Monday, March 21, 2011

Obscure Biblical Names: Fortunatus

b. 1742
Chilmark, Marthas Vineyard, MA

One of the nice things about Christians is that they really, really want you to know about the Bible. In service of that goal, they have created bajillions of websites that cover the minutia Bible in exhaustive detail. The Christian website I use for names is good for my purposes because it has lots of useful glossaries and tends to quote the King James Version (KJV), which would have been familiar to the residents of colonial New England (they also used the Geneva Bible, but that one isn't really so popular on the internet and it's similar to the KJV). Wikipedia also has an impressive list of Biblical names, but the spellings are not always taken from the KJV, so they seem less likely to show up in colonial New England.

The detail-oriented people at assure me that there are only 3 names beginning with F in the whole Bible: Felix, Festus, and Fortunatus. The first two were certainly Romans and the third probably was — in any event, they are all in the New Testament. Colonial New Englanders liked to use Old Testament names — you won't find many Pauls or Lukes in this crowd — and none of these three names seemed particularly outlandish to me. I picked Fortunatus because he seems to be a relatively obscure character (1 Cor. 16:17).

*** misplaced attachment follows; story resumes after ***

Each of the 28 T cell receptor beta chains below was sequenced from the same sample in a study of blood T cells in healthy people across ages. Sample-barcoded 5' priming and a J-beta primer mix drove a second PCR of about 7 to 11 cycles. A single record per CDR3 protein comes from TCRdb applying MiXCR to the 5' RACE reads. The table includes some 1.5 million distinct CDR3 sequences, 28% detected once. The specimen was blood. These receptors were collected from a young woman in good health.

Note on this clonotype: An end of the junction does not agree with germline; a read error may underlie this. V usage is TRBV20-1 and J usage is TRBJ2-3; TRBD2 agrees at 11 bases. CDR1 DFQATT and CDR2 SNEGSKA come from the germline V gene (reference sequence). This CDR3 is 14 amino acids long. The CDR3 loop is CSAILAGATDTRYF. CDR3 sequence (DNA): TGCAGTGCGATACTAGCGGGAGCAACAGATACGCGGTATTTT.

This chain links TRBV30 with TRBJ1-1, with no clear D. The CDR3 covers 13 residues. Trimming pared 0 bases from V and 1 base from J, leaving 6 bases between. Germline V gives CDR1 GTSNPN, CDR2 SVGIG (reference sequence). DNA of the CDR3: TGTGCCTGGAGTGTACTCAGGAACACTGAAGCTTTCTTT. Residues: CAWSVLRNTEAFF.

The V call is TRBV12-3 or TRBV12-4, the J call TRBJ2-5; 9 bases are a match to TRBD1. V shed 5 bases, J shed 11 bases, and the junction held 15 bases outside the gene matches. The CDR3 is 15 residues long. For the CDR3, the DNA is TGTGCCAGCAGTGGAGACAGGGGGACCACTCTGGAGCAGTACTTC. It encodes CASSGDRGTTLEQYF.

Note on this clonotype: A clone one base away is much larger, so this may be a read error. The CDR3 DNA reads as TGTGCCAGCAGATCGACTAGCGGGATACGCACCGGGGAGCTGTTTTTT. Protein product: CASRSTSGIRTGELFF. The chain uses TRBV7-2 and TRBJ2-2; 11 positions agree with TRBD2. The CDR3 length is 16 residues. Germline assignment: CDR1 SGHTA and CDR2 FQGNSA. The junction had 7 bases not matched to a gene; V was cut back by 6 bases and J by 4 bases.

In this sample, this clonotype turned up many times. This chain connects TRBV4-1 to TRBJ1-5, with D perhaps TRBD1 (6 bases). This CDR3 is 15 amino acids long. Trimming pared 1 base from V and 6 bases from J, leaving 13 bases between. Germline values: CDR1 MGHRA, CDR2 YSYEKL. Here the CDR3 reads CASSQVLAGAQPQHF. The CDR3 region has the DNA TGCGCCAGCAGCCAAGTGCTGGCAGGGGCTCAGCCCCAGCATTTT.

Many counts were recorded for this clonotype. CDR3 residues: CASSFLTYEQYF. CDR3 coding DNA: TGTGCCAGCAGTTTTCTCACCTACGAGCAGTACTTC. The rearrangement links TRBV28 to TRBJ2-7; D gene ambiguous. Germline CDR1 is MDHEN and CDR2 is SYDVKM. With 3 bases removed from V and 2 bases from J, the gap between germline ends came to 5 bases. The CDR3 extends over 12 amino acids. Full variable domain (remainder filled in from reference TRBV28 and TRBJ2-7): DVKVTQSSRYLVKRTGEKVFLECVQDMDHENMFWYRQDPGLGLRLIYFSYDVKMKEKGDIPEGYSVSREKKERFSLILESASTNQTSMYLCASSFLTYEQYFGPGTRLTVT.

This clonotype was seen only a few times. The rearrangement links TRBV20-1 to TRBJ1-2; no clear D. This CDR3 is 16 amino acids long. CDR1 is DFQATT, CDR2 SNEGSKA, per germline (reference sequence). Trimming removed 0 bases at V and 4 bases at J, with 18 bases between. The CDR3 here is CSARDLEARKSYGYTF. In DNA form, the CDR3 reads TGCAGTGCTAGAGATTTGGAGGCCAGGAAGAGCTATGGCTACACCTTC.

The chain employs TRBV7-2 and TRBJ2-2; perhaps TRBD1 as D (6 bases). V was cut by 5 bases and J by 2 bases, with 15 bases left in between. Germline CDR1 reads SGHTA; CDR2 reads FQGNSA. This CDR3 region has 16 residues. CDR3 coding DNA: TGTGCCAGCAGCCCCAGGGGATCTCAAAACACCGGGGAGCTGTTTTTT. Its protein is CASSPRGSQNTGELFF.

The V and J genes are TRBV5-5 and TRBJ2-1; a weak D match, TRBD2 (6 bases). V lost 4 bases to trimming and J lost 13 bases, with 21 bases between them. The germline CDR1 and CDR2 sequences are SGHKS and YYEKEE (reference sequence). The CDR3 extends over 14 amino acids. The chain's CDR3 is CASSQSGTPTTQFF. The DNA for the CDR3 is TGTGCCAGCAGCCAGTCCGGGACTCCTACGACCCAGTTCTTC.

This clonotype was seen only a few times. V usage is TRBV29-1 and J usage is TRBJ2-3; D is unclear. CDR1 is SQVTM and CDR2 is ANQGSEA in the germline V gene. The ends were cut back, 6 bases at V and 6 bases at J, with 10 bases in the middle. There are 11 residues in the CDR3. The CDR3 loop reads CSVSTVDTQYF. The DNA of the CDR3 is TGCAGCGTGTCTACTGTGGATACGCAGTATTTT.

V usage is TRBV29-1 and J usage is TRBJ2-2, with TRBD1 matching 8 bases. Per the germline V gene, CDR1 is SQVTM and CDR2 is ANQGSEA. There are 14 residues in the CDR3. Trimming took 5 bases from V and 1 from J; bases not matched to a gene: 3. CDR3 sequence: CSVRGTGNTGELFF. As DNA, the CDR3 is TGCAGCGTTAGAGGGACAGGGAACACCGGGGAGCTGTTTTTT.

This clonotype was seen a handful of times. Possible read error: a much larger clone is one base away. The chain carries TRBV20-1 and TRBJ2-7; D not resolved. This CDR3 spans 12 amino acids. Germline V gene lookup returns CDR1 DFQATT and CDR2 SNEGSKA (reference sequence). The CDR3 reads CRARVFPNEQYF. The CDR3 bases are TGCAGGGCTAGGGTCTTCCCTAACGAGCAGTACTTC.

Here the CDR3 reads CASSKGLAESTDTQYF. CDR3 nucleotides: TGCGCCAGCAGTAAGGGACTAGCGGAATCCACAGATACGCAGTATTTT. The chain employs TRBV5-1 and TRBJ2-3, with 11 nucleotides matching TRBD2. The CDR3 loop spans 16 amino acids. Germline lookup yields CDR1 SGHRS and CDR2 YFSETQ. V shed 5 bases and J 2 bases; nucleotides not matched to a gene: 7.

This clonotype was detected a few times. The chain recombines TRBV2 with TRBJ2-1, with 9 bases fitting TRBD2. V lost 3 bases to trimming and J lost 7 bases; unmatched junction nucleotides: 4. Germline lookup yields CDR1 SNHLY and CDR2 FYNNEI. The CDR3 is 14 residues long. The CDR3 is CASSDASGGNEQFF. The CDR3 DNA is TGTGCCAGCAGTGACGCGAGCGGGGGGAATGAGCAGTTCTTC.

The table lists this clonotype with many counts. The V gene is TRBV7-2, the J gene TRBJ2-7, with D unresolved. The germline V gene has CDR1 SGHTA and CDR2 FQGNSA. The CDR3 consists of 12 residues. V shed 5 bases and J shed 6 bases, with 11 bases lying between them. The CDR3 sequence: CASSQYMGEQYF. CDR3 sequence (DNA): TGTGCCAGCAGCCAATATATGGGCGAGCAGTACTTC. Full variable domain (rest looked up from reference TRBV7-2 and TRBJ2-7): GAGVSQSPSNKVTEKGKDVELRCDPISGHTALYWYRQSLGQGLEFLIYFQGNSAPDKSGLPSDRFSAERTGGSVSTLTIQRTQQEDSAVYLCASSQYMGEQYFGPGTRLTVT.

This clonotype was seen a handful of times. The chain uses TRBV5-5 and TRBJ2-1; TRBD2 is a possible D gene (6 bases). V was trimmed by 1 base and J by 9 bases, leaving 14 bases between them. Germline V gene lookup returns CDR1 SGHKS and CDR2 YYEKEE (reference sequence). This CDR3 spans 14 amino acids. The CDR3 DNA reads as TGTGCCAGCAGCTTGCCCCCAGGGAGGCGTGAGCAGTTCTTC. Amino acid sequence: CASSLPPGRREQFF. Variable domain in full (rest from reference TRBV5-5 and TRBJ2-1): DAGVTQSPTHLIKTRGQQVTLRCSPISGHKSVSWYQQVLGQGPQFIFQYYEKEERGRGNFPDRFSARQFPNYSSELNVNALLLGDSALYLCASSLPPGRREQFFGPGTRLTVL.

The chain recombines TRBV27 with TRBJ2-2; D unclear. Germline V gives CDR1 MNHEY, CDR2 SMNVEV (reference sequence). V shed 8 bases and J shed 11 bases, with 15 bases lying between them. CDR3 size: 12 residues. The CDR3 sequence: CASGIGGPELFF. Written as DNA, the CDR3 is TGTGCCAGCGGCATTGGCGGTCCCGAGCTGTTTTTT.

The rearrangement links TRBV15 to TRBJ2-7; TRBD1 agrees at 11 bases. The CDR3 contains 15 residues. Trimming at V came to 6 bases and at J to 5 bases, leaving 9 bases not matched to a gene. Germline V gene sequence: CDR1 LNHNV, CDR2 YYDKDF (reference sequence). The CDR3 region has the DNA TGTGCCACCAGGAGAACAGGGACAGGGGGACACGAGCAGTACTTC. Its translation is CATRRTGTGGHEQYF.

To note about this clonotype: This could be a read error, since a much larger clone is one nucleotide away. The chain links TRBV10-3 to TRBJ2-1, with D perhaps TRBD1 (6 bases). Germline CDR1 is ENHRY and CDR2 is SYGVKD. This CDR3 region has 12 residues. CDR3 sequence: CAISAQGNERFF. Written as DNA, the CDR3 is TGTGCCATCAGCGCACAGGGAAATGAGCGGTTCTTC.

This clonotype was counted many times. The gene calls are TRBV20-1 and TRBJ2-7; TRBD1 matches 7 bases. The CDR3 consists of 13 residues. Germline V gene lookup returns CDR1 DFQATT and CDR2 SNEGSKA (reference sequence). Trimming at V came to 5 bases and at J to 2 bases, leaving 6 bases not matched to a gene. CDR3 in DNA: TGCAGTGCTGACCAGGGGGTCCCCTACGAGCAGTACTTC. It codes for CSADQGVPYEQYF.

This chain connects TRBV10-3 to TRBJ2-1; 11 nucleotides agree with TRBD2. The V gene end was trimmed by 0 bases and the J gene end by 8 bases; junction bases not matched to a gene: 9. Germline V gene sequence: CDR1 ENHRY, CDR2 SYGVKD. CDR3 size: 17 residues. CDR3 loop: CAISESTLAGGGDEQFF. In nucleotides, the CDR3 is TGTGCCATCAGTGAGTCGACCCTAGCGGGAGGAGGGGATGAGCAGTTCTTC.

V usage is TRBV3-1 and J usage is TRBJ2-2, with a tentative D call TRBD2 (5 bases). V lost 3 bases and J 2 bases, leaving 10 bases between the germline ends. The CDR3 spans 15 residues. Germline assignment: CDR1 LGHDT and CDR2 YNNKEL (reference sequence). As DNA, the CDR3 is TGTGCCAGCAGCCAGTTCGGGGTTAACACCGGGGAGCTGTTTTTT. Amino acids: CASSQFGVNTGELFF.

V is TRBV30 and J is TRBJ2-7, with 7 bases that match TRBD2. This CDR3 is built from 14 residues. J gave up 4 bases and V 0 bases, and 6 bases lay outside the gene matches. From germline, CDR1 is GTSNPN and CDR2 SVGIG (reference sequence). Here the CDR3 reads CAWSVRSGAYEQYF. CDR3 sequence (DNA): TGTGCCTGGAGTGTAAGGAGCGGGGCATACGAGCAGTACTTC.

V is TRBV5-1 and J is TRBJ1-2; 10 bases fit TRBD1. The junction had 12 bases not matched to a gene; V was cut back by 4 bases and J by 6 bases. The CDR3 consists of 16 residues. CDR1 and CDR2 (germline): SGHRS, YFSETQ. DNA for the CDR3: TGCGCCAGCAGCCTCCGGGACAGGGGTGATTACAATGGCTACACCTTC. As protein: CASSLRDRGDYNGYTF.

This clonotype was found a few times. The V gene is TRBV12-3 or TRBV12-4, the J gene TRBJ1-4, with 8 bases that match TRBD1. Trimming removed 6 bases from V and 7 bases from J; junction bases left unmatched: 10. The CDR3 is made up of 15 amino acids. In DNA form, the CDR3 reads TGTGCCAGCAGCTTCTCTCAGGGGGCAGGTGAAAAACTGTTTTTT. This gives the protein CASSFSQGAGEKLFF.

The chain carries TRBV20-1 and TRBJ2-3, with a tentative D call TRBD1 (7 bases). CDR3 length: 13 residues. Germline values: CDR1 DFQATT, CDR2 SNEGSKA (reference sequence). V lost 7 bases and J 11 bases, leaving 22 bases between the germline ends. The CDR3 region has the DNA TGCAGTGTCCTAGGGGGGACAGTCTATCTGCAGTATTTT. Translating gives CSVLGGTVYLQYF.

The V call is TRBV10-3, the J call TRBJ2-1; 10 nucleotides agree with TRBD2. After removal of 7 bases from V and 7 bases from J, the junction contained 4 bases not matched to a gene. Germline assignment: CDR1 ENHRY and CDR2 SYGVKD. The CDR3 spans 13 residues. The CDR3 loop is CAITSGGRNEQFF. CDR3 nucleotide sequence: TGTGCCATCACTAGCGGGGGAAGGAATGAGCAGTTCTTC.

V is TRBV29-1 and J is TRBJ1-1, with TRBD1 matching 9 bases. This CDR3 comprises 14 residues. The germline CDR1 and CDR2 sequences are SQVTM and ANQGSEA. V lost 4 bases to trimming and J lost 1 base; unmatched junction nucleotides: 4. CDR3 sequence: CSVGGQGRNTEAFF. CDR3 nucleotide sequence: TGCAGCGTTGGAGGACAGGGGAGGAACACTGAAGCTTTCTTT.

Obscure Bible Names Alphabet


Bob said...

I'd be very interested to know of cases where a name of quotation on a stone was clearly taken from the Geneva Bible rather than the KJV. I know of one such name: there was an Enosh Lawrence in early Groton, and according to Green, this is not an error for Enos or Enoch, as some have said, but is rather the Geneva spelling of Enos:


Caitlin GD Hopkins said...

I'll certainly keep my eye out for these!

As far as I can tell, Enosh is the Geneva Bible's spelling of the name that appears in Gen 5:7, rendered as Enos in the KJV. The Geneva Bible spells the name of Kain(Cain)'s son as Henoch in Genesis 4:17 — the 1611 KJV went with Enoch.

For comparing the Geneva and KJV, I like this site — you can switch back and forth between versions without losing your place, it is searchable, and it has both the 1611 and 1769 versions of the KJV.

Bob said...

> The Geneva Bible spells the name of Kain(Cain)'s son as Henoch in Genesis 4:17 — the 1611 KJV went with Enoch

The Geneva spelling is the correct one in this case, and the KJV a corruption, because we know the name Henoch originated millions of years before among Sargon's people.